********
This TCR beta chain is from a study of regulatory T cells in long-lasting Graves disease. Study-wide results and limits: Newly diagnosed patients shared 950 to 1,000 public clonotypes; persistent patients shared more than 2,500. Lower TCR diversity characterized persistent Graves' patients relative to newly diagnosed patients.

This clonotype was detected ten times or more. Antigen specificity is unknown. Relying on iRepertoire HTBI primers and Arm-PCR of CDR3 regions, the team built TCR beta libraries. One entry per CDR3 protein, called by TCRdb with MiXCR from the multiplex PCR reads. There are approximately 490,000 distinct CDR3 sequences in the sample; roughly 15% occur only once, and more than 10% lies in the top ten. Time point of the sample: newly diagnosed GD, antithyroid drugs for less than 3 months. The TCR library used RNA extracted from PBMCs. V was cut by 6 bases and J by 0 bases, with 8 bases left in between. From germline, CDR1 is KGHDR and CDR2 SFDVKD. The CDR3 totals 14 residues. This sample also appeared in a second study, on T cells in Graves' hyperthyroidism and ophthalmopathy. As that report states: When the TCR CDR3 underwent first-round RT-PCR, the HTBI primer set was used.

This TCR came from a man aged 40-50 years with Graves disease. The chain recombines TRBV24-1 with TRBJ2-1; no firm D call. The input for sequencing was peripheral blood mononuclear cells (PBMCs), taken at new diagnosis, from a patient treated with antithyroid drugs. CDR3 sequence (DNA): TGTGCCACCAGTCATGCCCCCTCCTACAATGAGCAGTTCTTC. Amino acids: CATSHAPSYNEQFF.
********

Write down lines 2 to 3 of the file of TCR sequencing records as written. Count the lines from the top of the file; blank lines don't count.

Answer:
This clonotype was detected ten times or more. Antigen specificity is unknown. Relying on iRepertoire HTBI primers and Arm-PCR of CDR3 regions, the team built TCR beta libraries. One entry per CDR3 protein, called by TCRdb with MiXCR from the multiplex PCR reads. There are approximately 490,000 distinct CDR3 sequences in the sample; roughly 15% occur only once, and more than 10% lies in the top ten. Time point of the sample: newly diagnosed GD, antithyroid drugs for less than 3 months. The TCR library used RNA extracted from PBMCs. V was cut by 6 bases and J by 0 bases, with 8 bases left in between. From germline, CDR1 is KGHDR and CDR2 SFDVKD. The CDR3 totals 14 residues. This sample also appeared in a second study, on T cells in Graves' hyperthyroidism and ophthalmopathy. As that report states: When the TCR CDR3 underwent first-round RT-PCR, the HTBI primer set was used.

This TCR came from a man aged 40-50 years with Graves disease. The chain recombines TRBV24-1 with TRBJ2-1; no firm D call. The input for sequencing was peripheral blood mononuclear cells (PBMCs), taken at new diagnosis, from a patient treated with antithyroid drugs. CDR3 sequence (DNA): TGTGCCACCAGTCATGCCCCCTCCTACAATGAGCAGTTCTTC. Amino acids: CATSHAPSYNEQFF.